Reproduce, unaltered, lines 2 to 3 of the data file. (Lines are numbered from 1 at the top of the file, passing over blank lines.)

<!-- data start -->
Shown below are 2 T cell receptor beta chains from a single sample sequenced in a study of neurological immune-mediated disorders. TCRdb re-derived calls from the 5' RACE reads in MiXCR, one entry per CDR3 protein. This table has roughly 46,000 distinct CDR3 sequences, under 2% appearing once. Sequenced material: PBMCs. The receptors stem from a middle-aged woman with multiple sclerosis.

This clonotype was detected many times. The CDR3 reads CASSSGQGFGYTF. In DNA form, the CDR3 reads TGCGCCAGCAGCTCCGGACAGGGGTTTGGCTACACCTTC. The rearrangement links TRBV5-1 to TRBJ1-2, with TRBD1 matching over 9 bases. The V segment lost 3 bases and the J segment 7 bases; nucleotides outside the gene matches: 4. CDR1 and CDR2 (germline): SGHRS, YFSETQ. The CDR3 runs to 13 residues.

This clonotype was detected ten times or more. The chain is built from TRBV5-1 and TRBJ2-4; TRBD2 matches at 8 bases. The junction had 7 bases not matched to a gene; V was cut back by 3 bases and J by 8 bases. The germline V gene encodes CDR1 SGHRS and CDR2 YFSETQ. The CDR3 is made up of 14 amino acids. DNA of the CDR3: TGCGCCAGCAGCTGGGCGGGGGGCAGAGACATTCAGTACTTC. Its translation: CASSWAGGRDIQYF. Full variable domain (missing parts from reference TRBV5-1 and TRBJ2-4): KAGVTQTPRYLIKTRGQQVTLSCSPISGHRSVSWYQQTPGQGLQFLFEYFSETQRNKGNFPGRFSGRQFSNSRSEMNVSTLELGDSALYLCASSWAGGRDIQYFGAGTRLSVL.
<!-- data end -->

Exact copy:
This clonotype was detected many times. The CDR3 reads CASSSGQGFGYTF. In DNA form, the CDR3 reads TGCGCCAGCAGCTCCGGACAGGGGTTTGGCTACACCTTC. The rearrangement links TRBV5-1 to TRBJ1-2, with TRBD1 matching over 9 bases. The V segment lost 3 bases and the J segment 7 bases; nucleotides outside the gene matches: 4. CDR1 and CDR2 (germline): SGHRS, YFSETQ. The CDR3 runs to 13 residues.

This clonotype was detected ten times or more. The chain is built from TRBV5-1 and TRBJ2-4; TRBD2 matches at 8 bases. The junction had 7 bases not matched to a gene; V was cut back by 3 bases and J by 8 bases. The germline V gene encodes CDR1 SGHRS and CDR2 YFSETQ. The CDR3 is made up of 14 amino acids. DNA of the CDR3: TGCGCCAGCAGCTGGGCGGGGGGCAGAGACATTCAGTACTTC. Its translation: CASSWAGGRDIQYF. Full variable domain (missing parts from reference TRBV5-1 and TRBJ2-4): KAGVTQTPRYLIKTRGQQVTLSCSPISGHRSVSWYQQTPGQGLQFLFEYFSETQRNKGNFPGRFSGRQFSNSRSEMNVSTLELGDSALYLCASSWAGGRDIQYFGAGTRLSVL.